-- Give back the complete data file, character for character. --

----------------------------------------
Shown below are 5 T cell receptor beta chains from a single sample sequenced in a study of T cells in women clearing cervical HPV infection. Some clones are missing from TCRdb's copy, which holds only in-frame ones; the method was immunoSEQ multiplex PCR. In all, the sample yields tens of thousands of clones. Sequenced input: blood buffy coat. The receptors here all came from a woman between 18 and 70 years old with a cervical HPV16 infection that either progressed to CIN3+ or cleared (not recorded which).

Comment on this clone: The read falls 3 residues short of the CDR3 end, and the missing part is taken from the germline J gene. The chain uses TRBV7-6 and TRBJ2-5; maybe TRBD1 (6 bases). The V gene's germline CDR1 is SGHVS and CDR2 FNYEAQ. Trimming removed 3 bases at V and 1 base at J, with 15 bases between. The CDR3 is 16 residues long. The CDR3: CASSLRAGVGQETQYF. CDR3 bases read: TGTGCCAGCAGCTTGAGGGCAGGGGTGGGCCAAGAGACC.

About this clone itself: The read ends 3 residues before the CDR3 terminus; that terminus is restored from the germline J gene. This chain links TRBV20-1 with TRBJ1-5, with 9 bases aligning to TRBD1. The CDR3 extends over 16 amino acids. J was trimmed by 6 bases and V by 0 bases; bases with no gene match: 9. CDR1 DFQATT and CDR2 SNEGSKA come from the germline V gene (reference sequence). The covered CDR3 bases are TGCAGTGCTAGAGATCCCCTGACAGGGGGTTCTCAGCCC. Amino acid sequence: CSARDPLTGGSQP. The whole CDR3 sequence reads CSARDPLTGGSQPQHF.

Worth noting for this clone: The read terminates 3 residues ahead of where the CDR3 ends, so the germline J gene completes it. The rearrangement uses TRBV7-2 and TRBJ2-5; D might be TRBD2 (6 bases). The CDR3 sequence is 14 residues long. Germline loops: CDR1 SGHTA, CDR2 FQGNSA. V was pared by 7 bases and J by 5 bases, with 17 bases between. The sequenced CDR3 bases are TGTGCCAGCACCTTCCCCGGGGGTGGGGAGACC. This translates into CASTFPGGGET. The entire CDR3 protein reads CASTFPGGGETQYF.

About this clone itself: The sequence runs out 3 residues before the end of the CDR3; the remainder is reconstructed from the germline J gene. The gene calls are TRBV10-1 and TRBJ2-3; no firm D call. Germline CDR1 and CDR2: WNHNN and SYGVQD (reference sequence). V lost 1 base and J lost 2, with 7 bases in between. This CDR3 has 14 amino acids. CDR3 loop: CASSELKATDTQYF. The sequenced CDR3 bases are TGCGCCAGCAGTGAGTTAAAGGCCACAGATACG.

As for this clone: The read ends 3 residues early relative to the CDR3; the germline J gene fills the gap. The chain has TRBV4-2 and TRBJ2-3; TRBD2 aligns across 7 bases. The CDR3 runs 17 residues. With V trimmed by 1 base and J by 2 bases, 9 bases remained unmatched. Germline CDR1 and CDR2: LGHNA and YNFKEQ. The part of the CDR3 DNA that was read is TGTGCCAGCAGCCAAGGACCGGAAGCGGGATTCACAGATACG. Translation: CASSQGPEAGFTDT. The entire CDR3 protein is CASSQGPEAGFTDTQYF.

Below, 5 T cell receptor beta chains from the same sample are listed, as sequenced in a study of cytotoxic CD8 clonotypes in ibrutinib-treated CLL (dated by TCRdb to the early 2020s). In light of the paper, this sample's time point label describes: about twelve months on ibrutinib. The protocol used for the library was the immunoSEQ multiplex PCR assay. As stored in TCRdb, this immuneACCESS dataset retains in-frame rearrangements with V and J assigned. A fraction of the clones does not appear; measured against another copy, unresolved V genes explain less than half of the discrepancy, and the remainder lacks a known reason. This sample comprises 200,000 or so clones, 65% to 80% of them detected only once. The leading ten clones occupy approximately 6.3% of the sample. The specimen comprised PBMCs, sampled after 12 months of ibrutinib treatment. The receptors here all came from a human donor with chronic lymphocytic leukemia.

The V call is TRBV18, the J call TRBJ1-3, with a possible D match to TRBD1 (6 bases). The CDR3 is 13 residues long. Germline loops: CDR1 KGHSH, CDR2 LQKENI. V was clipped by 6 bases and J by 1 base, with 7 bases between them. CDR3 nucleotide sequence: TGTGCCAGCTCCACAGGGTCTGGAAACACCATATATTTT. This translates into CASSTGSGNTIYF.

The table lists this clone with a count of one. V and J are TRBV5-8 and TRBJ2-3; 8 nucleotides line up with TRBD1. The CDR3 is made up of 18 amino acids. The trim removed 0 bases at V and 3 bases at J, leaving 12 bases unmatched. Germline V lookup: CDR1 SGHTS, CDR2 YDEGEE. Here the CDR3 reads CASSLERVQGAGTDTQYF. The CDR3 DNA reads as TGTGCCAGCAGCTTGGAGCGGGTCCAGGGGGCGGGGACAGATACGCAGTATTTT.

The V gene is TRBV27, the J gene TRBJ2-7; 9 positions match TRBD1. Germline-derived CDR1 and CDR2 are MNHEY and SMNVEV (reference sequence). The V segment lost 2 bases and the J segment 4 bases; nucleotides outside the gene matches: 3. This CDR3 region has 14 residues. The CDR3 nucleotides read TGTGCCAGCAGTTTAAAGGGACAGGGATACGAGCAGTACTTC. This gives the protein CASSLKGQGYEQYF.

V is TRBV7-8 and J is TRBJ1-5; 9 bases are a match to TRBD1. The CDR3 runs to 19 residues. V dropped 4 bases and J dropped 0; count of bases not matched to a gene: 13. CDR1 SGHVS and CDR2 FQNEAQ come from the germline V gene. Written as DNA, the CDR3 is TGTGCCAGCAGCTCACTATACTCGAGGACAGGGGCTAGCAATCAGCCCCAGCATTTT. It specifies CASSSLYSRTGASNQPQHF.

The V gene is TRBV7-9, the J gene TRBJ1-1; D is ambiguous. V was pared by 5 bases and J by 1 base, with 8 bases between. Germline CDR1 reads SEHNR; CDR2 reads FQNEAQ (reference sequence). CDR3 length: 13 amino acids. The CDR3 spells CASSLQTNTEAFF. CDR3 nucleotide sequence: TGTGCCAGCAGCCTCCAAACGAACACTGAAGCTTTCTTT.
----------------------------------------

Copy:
Shown below are 5 T cell receptor beta chains from a single sample sequenced in a study of T cells in women clearing cervical HPV infection. Some clones are missing from TCRdb's copy, which holds only in-frame ones; the method was immunoSEQ multiplex PCR. In all, the sample yields tens of thousands of clones. Sequenced input: blood buffy coat. The receptors here all came from a woman between 18 and 70 years old with a cervical HPV16 infection that either progressed to CIN3+ or cleared (not recorded which).

Comment on this clone: The read falls 3 residues short of the CDR3 end, and the missing part is taken from the germline J gene. The chain uses TRBV7-6 and TRBJ2-5; maybe TRBD1 (6 bases). The V gene's germline CDR1 is SGHVS and CDR2 FNYEAQ. Trimming removed 3 bases at V and 1 base at J, with 15 bases between. The CDR3 is 16 residues long. The CDR3: CASSLRAGVGQETQYF. CDR3 bases read: TGTGCCAGCAGCTTGAGGGCAGGGGTGGGCCAAGAGACC.

About this clone itself: The read ends 3 residues before the CDR3 terminus; that terminus is restored from the germline J gene. This chain links TRBV20-1 with TRBJ1-5, with 9 bases aligning to TRBD1. The CDR3 extends over 16 amino acids. J was trimmed by 6 bases and V by 0 bases; bases with no gene match: 9. CDR1 DFQATT and CDR2 SNEGSKA come from the germline V gene (reference sequence). The covered CDR3 bases are TGCAGTGCTAGAGATCCCCTGACAGGGGGTTCTCAGCCC. Amino acid sequence: CSARDPLTGGSQP. The whole CDR3 sequence reads CSARDPLTGGSQPQHF.

Worth noting for this clone: The read terminates 3 residues ahead of where the CDR3 ends, so the germline J gene completes it. The rearrangement uses TRBV7-2 and TRBJ2-5; D might be TRBD2 (6 bases). The CDR3 sequence is 14 residues long. Germline loops: CDR1 SGHTA, CDR2 FQGNSA. V was pared by 7 bases and J by 5 bases, with 17 bases between. The sequenced CDR3 bases are TGTGCCAGCACCTTCCCCGGGGGTGGGGAGACC. This translates into CASTFPGGGET. The entire CDR3 protein reads CASTFPGGGETQYF.

About this clone itself: The sequence runs out 3 residues before the end of the CDR3; the remainder is reconstructed from the germline J gene. The gene calls are TRBV10-1 and TRBJ2-3; no firm D call. Germline CDR1 and CDR2: WNHNN and SYGVQD (reference sequence). V lost 1 base and J lost 2, with 7 bases in between. This CDR3 has 14 amino acids. CDR3 loop: CASSELKATDTQYF. The sequenced CDR3 bases are TGCGCCAGCAGTGAGTTAAAGGCCACAGATACG.

As for this clone: The read ends 3 residues early relative to the CDR3; the germline J gene fills the gap. The chain has TRBV4-2 and TRBJ2-3; TRBD2 aligns across 7 bases. The CDR3 runs 17 residues. With V trimmed by 1 base and J by 2 bases, 9 bases remained unmatched. Germline CDR1 and CDR2: LGHNA and YNFKEQ. The part of the CDR3 DNA that was read is TGTGCCAGCAGCCAAGGACCGGAAGCGGGATTCACAGATACG. Translation: CASSQGPEAGFTDT. The entire CDR3 protein is CASSQGPEAGFTDTQYF.

Below, 5 T cell receptor beta chains from the same sample are listed, as sequenced in a study of cytotoxic CD8 clonotypes in ibrutinib-treated CLL (dated by TCRdb to the early 2020s). In light of the paper, this sample's time point label describes: about twelve months on ibrutinib. The protocol used for the library was the immunoSEQ multiplex PCR assay. As stored in TCRdb, this immuneACCESS dataset retains in-frame rearrangements with V and J assigned. A fraction of the clones does not appear; measured against another copy, unresolved V genes explain less than half of the discrepancy, and the remainder lacks a known reason. This sample comprises 200,000 or so clones, 65% to 80% of them detected only once. The leading ten clones occupy approximately 6.3% of the sample. The specimen comprised PBMCs, sampled after 12 months of ibrutinib treatment. The receptors here all came from a human donor with chronic lymphocytic leukemia.

The V call is TRBV18, the J call TRBJ1-3, with a possible D match to TRBD1 (6 bases). The CDR3 is 13 residues long. Germline loops: CDR1 KGHSH, CDR2 LQKENI. V was clipped by 6 bases and J by 1 base, with 7 bases between them. CDR3 nucleotide sequence: TGTGCCAGCTCCACAGGGTCTGGAAACACCATATATTTT. This translates into CASSTGSGNTIYF.

The table lists this clone with a count of one. V and J are TRBV5-8 and TRBJ2-3; 8 nucleotides line up with TRBD1. The CDR3 is made up of 18 amino acids. The trim removed 0 bases at V and 3 bases at J, leaving 12 bases unmatched. Germline V lookup: CDR1 SGHTS, CDR2 YDEGEE. Here the CDR3 reads CASSLERVQGAGTDTQYF. The CDR3 DNA reads as TGTGCCAGCAGCTTGGAGCGGGTCCAGGGGGCGGGGACAGATACGCAGTATTTT.

The V gene is TRBV27, the J gene TRBJ2-7; 9 positions match TRBD1. Germline-derived CDR1 and CDR2 are MNHEY and SMNVEV (reference sequence). The V segment lost 2 bases and the J segment 4 bases; nucleotides outside the gene matches: 3. This CDR3 region has 14 residues. The CDR3 nucleotides read TGTGCCAGCAGTTTAAAGGGACAGGGATACGAGCAGTACTTC. This gives the protein CASSLKGQGYEQYF.

V is TRBV7-8 and J is TRBJ1-5; 9 bases are a match to TRBD1. The CDR3 runs to 19 residues. V dropped 4 bases and J dropped 0; count of bases not matched to a gene: 13. CDR1 SGHVS and CDR2 FQNEAQ come from the germline V gene. Written as DNA, the CDR3 is TGTGCCAGCAGCTCACTATACTCGAGGACAGGGGCTAGCAATCAGCCCCAGCATTTT. It specifies CASSSLYSRTGASNQPQHF.

The V gene is TRBV7-9, the J gene TRBJ1-1; D is ambiguous. V was pared by 5 bases and J by 1 base, with 8 bases between. Germline CDR1 reads SEHNR; CDR2 reads FQNEAQ (reference sequence). CDR3 length: 13 amino acids. The CDR3 spells CASSLQTNTEAFF. CDR3 nucleotide sequence: TGTGCCAGCAGCCTCCAAACGAACACTGAAGCTTTCTTT.